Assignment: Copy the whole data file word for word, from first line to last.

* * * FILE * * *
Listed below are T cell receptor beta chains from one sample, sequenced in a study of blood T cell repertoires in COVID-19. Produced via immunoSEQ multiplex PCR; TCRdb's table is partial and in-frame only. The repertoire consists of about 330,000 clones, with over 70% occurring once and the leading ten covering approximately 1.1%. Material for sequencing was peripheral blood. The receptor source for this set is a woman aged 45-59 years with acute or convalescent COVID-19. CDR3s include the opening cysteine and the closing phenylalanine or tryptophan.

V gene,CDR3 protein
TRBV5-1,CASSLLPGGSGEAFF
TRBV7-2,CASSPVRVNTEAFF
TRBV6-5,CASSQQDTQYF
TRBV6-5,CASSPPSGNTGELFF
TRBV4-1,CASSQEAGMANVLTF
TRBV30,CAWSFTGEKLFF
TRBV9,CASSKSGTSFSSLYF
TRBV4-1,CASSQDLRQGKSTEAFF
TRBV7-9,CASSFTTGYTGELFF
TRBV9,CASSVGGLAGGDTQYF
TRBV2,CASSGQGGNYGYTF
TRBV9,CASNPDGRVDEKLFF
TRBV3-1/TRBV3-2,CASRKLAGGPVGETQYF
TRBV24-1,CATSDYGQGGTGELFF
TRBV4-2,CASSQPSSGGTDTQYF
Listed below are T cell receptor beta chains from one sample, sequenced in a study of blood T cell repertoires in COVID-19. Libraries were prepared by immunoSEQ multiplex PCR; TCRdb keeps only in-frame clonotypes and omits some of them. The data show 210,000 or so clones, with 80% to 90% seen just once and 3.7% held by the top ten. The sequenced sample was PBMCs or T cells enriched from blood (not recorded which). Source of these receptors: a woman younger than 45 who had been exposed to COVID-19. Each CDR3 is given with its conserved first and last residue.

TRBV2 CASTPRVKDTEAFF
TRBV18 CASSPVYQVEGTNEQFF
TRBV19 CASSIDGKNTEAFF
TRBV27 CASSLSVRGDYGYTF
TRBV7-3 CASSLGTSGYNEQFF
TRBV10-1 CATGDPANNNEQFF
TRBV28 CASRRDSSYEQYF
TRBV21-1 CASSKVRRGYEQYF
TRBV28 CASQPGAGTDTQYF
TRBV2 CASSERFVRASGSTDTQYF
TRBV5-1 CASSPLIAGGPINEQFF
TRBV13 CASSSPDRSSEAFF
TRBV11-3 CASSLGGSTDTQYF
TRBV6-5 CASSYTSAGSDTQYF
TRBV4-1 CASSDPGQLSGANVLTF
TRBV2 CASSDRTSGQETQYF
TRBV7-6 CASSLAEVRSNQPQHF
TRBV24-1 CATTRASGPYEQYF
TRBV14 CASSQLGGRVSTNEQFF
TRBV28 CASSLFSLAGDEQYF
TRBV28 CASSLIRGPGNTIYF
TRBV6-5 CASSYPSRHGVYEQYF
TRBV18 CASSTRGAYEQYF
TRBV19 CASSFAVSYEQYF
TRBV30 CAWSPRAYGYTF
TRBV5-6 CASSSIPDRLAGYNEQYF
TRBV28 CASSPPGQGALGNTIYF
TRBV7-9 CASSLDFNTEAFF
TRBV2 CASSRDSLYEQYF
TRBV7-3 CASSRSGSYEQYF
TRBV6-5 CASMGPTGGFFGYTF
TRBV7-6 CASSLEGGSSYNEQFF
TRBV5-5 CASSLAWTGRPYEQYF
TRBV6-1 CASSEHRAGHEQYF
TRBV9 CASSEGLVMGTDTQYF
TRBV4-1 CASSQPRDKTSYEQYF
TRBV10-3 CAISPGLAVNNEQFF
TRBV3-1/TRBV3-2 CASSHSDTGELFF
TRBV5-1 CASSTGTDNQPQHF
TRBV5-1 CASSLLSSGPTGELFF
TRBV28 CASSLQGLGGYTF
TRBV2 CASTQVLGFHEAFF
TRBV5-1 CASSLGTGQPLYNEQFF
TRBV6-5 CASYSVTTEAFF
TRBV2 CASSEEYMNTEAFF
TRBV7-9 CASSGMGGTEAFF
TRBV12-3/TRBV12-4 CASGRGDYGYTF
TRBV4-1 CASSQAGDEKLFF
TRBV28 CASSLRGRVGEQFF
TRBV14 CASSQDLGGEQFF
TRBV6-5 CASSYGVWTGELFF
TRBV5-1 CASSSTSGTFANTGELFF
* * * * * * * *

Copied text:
Listed below are T cell receptor beta chains from one sample, sequenced in a study of blood T cell repertoires in COVID-19. Produced via immunoSEQ multiplex PCR; TCRdb's table is partial and in-frame only. The repertoire consists of about 330,000 clones, with over 70% occurring once and the leading ten covering approximately 1.1%. Material for sequencing was peripheral blood. The receptor source for this set is a woman aged 45-59 years with acute or convalescent COVID-19. CDR3s include the opening cysteine and the closing phenylalanine or tryptophan.

V gene,CDR3 protein
TRBV5-1,CASSLLPGGSGEAFF
TRBV7-2,CASSPVRVNTEAFF
TRBV6-5,CASSQQDTQYF
TRBV6-5,CASSPPSGNTGELFF
TRBV4-1,CASSQEAGMANVLTF
TRBV30,CAWSFTGEKLFF
TRBV9,CASSKSGTSFSSLYF
TRBV4-1,CASSQDLRQGKSTEAFF
TRBV7-9,CASSFTTGYTGELFF
TRBV9,CASSVGGLAGGDTQYF
TRBV2,CASSGQGGNYGYTF
TRBV9,CASNPDGRVDEKLFF
TRBV3-1/TRBV3-2,CASRKLAGGPVGETQYF
TRBV24-1,CATSDYGQGGTGELFF
TRBV4-2,CASSQPSSGGTDTQYF
Listed below are T cell receptor beta chains from one sample, sequenced in a study of blood T cell repertoires in COVID-19. Libraries were prepared by immunoSEQ multiplex PCR; TCRdb keeps only in-frame clonotypes and omits some of them. The data show 210,000 or so clones, with 80% to 90% seen just once and 3.7% held by the top ten. The sequenced sample was PBMCs or T cells enriched from blood (not recorded which). Source of these receptors: a woman younger than 45 who had been exposed to COVID-19. Each CDR3 is given with its conserved first and last residue.

TRBV2 CASTPRVKDTEAFF
TRBV18 CASSPVYQVEGTNEQFF
TRBV19 CASSIDGKNTEAFF
TRBV27 CASSLSVRGDYGYTF
TRBV7-3 CASSLGTSGYNEQFF
TRBV10-1 CATGDPANNNEQFF
TRBV28 CASRRDSSYEQYF
TRBV21-1 CASSKVRRGYEQYF
TRBV28 CASQPGAGTDTQYF
TRBV2 CASSERFVRASGSTDTQYF
TRBV5-1 CASSPLIAGGPINEQFF
TRBV13 CASSSPDRSSEAFF
TRBV11-3 CASSLGGSTDTQYF
TRBV6-5 CASSYTSAGSDTQYF
TRBV4-1 CASSDPGQLSGANVLTF
TRBV2 CASSDRTSGQETQYF
TRBV7-6 CASSLAEVRSNQPQHF
TRBV24-1 CATTRASGPYEQYF
TRBV14 CASSQLGGRVSTNEQFF
TRBV28 CASSLFSLAGDEQYF
TRBV28 CASSLIRGPGNTIYF
TRBV6-5 CASSYPSRHGVYEQYF
TRBV18 CASSTRGAYEQYF
TRBV19 CASSFAVSYEQYF
TRBV30 CAWSPRAYGYTF
TRBV5-6 CASSSIPDRLAGYNEQYF
TRBV28 CASSPPGQGALGNTIYF
TRBV7-9 CASSLDFNTEAFF
TRBV2 CASSRDSLYEQYF
TRBV7-3 CASSRSGSYEQYF
TRBV6-5 CASMGPTGGFFGYTF
TRBV7-6 CASSLEGGSSYNEQFF
TRBV5-5 CASSLAWTGRPYEQYF
TRBV6-1 CASSEHRAGHEQYF
TRBV9 CASSEGLVMGTDTQYF
TRBV4-1 CASSQPRDKTSYEQYF
TRBV10-3 CAISPGLAVNNEQFF
TRBV3-1/TRBV3-2 CASSHSDTGELFF
TRBV5-1 CASSTGTDNQPQHF
TRBV5-1 CASSLLSSGPTGELFF
TRBV28 CASSLQGLGGYTF
TRBV2 CASTQVLGFHEAFF
TRBV5-1 CASSLGTGQPLYNEQFF
TRBV6-5 CASYSVTTEAFF
TRBV2 CASSEEYMNTEAFF
TRBV7-9 CASSGMGGTEAFF
TRBV12-3/TRBV12-4 CASGRGDYGYTF
TRBV4-1 CASSQAGDEKLFF
TRBV28 CASSLRGRVGEQFF
TRBV14 CASSQDLGGEQFF
TRBV6-5 CASSYGVWTGELFF
TRBV5-1 CASSSTSGTFANTGELFF